Through Churches Like Hillsong Atlanta, Facebook Says It's Now Targeting 'The Religious Experience'

Of all of the Big Tech venues, guess who says they are now targeting the "religious experience" in America? And take a wild guess at who is reporting on it.

It's Facebook, and it's The New York Times. That's not a misprint.

The New York Times, long considered one of the most liberal media outlets in the world, published what many Christians might deem a very odd story by Elizabeth Dias. It described how Facebook had made a proposition to pastor Sam Collier of Hillsong's new church in Atlanta, which opened within the past year, "to use the church as a case study to explore how churches can 'go further' on Facebook."

Strange as it may seem, that proposition came after Collier sought advice from Facebook on how to build a church in a pandemic, The Times reported.

"Facebook developers met weekly with Hillsong and explored what the church would look like on Facebook and what apps they might create for financial giving, video capability or livestreaming," the Times reports. "When it came time for Hillsong's grand opening in June, the church issued a news release saying it was 'partnering with Facebook' and began streaming its services exclusively on the platform."

"They are teaching us; we are teaching them," Collier said. "Together we are discovering what the future of the church could be on Facebook."

Why would Facebook do such a thing after its extensive history of limiting Christian outreach on the social media channel? In May 2021,.actor Kevin Sorbo said his Facebook page had been deleted because "I'm a conservative Christian."

In 2021, Christian Newswire reported that Facebook had blocked 70 million people from conservative content.

The Times piece met with skeptics in its Facebook comments section:

— Jennifer Taylor: "The only reason they are doing this is because church membership is at an all-time low and they want money," Jennifer Taylor says."

— Heather Riz: "Nope, nope nope! Religion's place are in their houses of worship or on private FB groups. I don't want to see ads telling me to go find Jesus or anything. Not my thing. To each his own, though."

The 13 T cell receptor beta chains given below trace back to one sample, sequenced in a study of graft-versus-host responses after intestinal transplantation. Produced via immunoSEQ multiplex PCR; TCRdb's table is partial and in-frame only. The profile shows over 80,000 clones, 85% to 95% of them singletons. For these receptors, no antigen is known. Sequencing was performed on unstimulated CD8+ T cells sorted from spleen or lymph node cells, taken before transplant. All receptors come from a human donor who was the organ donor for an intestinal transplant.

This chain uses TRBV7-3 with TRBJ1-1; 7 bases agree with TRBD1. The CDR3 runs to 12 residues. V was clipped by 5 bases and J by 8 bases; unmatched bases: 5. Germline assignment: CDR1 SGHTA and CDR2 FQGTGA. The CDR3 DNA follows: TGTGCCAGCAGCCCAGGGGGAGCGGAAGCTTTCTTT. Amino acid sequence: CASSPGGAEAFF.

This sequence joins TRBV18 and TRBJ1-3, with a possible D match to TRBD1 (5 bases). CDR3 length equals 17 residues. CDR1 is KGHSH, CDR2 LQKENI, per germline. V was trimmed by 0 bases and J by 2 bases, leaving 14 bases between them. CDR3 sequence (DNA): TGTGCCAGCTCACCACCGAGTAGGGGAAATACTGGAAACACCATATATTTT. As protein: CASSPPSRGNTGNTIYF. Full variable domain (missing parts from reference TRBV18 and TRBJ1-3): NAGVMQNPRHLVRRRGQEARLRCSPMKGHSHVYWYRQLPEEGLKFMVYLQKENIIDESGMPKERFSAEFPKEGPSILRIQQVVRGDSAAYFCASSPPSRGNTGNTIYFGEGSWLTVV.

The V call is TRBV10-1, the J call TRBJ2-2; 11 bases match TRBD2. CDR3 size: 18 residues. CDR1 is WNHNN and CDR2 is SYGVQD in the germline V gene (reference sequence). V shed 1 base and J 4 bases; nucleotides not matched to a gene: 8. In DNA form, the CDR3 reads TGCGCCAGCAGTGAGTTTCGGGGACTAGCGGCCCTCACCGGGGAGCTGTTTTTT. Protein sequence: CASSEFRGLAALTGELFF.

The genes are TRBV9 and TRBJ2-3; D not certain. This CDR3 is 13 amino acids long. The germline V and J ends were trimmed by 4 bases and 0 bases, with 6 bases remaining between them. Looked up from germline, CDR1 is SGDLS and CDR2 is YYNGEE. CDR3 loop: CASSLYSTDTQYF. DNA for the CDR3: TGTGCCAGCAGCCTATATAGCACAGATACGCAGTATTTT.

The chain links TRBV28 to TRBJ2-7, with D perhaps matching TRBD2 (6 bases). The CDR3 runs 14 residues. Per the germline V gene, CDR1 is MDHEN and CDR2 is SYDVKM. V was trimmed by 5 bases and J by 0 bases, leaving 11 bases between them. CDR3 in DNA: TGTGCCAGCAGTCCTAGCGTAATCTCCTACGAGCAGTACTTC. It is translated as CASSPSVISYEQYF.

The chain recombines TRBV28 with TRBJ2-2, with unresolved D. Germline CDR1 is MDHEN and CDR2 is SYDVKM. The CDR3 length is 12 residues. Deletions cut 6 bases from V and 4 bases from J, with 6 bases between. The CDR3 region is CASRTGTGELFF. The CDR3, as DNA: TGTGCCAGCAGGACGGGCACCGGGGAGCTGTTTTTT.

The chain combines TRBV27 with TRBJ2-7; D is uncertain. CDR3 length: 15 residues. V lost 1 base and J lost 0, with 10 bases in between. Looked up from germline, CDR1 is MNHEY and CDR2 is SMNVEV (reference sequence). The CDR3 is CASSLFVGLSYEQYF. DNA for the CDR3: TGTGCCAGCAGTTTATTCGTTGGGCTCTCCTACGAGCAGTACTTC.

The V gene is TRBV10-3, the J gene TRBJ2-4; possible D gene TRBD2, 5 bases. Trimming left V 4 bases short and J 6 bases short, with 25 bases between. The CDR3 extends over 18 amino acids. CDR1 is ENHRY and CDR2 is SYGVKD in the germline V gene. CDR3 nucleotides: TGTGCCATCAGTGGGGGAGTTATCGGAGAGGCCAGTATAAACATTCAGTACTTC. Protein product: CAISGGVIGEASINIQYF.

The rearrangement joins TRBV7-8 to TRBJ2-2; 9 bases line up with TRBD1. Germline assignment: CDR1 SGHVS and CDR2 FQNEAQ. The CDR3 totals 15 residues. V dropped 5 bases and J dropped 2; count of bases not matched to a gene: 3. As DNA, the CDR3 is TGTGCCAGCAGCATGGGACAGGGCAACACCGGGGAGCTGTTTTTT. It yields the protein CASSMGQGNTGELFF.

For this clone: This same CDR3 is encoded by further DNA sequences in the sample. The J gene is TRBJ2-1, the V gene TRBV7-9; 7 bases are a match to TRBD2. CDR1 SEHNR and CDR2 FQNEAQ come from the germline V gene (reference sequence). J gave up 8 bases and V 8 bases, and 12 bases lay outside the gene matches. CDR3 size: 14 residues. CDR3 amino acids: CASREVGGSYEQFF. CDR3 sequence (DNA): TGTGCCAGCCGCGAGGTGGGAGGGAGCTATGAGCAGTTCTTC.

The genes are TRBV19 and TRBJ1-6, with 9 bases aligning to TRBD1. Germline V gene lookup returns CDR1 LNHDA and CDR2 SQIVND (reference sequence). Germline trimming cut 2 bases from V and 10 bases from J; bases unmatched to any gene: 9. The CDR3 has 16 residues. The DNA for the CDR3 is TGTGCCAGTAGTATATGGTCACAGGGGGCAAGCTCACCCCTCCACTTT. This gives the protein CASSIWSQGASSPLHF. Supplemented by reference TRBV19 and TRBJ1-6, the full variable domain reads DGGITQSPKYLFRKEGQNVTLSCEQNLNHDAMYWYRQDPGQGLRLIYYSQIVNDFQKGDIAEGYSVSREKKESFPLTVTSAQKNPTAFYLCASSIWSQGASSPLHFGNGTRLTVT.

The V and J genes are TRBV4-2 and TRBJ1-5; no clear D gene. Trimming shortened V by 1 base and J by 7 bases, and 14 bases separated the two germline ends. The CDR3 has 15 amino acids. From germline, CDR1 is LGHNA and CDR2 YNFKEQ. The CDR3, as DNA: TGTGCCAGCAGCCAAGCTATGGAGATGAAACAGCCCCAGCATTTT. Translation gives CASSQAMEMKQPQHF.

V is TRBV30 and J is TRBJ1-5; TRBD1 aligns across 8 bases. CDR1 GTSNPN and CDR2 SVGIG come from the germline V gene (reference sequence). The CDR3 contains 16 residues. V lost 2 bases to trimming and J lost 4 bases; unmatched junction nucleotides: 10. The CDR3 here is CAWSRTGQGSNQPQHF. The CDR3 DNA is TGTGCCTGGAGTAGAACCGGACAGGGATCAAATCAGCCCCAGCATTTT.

— DemocratsforLiberty: "Just as more and more people are turning away from religion, the big question is what is in it for Facebook? $ of course."

— Carla Rodrigues: "Quite sure God is not on FB."

Diaz admitted that Facebook, which she said passed $1 trillion in capitalization, "may seem like an unusual partner for a church whose primary goal is to share the message of Jesus" ... but that "the company has been cultivating partnerships with a wide ranges of faith communities over the years."

But beware. Later in the article, Diaz wrote that "the partnerships reveal how Big Tech and religion are converging far beyond simply moving services to the Internet. Facebook is shaping the future of religious experience itself, as it has done for political and social life."

"The company's [Facebook] effort to court faith groups comes as it is trying to repair its image among Americans who have lost confidence in the platform, especially on issues of privacy," the article continues. "Facebook has faced scrutiny for its role in the country's growing disinformation crisis and breakdown of societal trust, especially around politics, and regulators have grown concerned. About its outsize power."

Collier says the partnership is all about evangelism.

"We have never been more postured for the Great Commission now," he says, adding that Jesus said to "make disciples of all nations." He told Diaz he is partnering with Facebook "to directly impact and help churches navigate and reach the parishioner better."

Read articles like this one and other Spirit-led content in our new platform, CHARISMA PLUS.

To contact us or to submit an article, click here.

Get Charisma's best content delivered right to your inbox! Never miss a big news story again. Click here to subscribe to the Charisma News newsletter.

Charisma News - Informing believers with news from a Spirit-filled perspective